He was convicted on account of some tiny specks which may or may not have been blood, on a flashlight found in his car, which may have been planted.

Proposal Post

 

Charles Douglas Raby

Charles Raby was convicted in 1994 of capital murder for the 1992 death of Edna Franklin, a frail 72-year old woman who was found stabbed in the home that she shared with her two grandsons.

No physical evidence connected him to the crime, he was convicted solely on the basis of a patently false coerced confession which did not match the evidence in many ways.

The jury never knew that the victim had the blood from an unknown male under her nails, and the prosecution did not disclose this to the defense, who conceded guilt.

Source: http://www.savecharlesdraby.com/introduction-to-the-legal-case/

Proposal Post

 

John Kunco

In 1991, John Kunco was convicted of raping and beating a 55-year-old woman the previous December.

The victim claimed that her assailant’s voice sounded like the voice of a former maintenance worker in her apartment building named “John.” But she also said she had only spoken to Kunco once, never saw her attacker, and only identified Kunco based on his voice, and even then, not based on Kunco’s voice itself, but on a detective’s imitation of Kunco’s lisp.

The state’s case depended on the testimony of two bite-mark analysts. The police collected more than 40 other samples of forensic materials, including blood, hair and clothing fibers. None of it implicated Kunco. The bite-mark testimony was the only physical evidence linking him to the crime.

In 2009, DNA excluded Kunco as the source of biological material found on a lamp cord used to strangle the victim. His appeal was denied. In 2016, after two bite-mark skeptics within the ABFO submitted affidavits that were critical of the bite-mark testimony, the State’s experts submitted their own affidavits retracting their testimony and analysis. In May 2018, Kunco’s attorneys announced that they believe new DNA tests have exonerated their client.

Source: “Yet another bite-mark conviction is unraveling” Washington Post, May 21, 2018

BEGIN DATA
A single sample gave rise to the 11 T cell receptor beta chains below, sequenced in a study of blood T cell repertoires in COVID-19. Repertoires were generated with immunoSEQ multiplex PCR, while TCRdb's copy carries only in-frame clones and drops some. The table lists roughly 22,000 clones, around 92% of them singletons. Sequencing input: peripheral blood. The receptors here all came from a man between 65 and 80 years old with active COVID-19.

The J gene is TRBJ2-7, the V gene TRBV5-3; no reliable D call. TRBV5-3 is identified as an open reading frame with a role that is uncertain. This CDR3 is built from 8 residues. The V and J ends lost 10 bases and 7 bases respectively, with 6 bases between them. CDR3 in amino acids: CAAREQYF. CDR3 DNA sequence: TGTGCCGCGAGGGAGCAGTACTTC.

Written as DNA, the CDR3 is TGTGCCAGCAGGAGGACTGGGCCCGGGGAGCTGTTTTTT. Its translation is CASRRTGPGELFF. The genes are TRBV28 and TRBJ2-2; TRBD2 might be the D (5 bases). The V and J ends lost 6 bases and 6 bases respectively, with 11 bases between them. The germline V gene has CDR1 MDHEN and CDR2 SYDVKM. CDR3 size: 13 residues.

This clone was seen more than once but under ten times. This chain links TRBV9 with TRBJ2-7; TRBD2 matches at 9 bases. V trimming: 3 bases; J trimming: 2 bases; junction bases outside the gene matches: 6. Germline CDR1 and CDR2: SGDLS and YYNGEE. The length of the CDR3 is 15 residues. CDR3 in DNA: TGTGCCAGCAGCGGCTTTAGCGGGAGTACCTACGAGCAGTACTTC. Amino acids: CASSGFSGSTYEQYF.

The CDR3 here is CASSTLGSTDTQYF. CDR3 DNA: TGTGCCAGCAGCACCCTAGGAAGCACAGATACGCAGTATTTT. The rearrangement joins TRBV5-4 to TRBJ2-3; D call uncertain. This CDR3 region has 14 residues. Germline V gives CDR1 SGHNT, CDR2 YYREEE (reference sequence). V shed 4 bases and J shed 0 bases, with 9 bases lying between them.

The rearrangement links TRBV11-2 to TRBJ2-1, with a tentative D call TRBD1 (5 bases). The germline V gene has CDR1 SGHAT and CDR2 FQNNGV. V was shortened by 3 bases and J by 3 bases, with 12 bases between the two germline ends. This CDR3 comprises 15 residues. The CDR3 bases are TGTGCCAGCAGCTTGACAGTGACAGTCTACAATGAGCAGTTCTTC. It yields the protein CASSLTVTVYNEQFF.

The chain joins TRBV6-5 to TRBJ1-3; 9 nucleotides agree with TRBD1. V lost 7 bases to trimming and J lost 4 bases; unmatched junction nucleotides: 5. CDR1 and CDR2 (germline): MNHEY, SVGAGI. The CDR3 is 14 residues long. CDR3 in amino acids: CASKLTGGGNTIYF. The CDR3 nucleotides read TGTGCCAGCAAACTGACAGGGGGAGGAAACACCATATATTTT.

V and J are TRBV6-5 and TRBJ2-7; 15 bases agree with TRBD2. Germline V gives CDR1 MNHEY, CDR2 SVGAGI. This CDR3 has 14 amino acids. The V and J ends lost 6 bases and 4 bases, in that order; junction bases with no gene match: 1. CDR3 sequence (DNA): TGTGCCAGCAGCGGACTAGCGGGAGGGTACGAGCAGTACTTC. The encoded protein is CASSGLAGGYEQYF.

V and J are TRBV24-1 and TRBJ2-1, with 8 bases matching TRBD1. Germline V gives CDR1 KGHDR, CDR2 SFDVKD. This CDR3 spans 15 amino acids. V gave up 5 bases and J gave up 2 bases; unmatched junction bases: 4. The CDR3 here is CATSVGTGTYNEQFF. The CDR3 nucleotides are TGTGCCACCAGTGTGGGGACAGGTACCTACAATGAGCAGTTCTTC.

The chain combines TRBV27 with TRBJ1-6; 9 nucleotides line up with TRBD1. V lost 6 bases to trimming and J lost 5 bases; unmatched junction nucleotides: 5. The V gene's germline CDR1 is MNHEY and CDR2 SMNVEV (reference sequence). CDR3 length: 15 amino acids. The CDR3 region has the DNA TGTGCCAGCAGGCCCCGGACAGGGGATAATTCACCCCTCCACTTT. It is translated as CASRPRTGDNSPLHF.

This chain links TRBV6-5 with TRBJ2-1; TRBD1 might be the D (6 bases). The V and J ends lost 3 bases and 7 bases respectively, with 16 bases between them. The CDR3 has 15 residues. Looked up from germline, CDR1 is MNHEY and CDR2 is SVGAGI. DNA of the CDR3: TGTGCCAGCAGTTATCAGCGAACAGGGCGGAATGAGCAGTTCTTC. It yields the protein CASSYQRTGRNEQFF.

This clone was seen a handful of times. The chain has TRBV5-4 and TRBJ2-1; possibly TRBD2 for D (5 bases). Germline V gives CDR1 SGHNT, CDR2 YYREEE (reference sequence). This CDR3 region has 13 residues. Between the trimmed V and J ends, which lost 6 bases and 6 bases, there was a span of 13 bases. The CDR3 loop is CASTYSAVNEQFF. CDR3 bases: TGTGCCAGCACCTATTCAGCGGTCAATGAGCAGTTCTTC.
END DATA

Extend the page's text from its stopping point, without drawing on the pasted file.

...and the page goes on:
Proposal Post

Update May 23, 2018 : New trial awarded

 

 

Pamela Lanier

Dorian Lanier died in hospital on 19 November 1997 of chronic and acute arsenic poisoning. His wife Pamela was subsequently convicted of his murder.

According to a 2004 ruling denying an appeal:

“Dorian and defendant had a contract to grow turkeys for Nash Johnson and Son Farms. Dorian used a turkey medication called Nitro-3 on his turkeys, which was administered through the turkeys’ water supply. Dorian had a proportional medication system between his house and his turkey houses, where Nitro-3 was mixed with water in a bucket called a proportioner;  the mixture then ran through a water hose to the turkey house. The hose had a bypass valve that allowed one to draw fresh water, without Nitro-3, out of the hose.  Nitro-3 contains arsenic and stains yellow any object with which it comes in contact.”

and

“Although Dorian knew the turkey medication contained arsenic, several defense witnesses, including defendant’s son, nephew, mother, father and a family friend, testified that they had seen Dorian drink from the hose attached to the turkey medication.   Defendant’s son, defendant’s father and an EMT testified that Dorian told them at the hospital on 19 November “he had done [this] to himself.””

The central question in the case is whether the turkey medication could have been responsible for his death. The case has been featured on “Undisclosed Podcast”. In Episode 4, the conclusion is that it’s very plausible that the turkey medication was the cause, and Dorian ingested the medication. Based on new expert opinions, a new appeal should be filed.

Proposal Post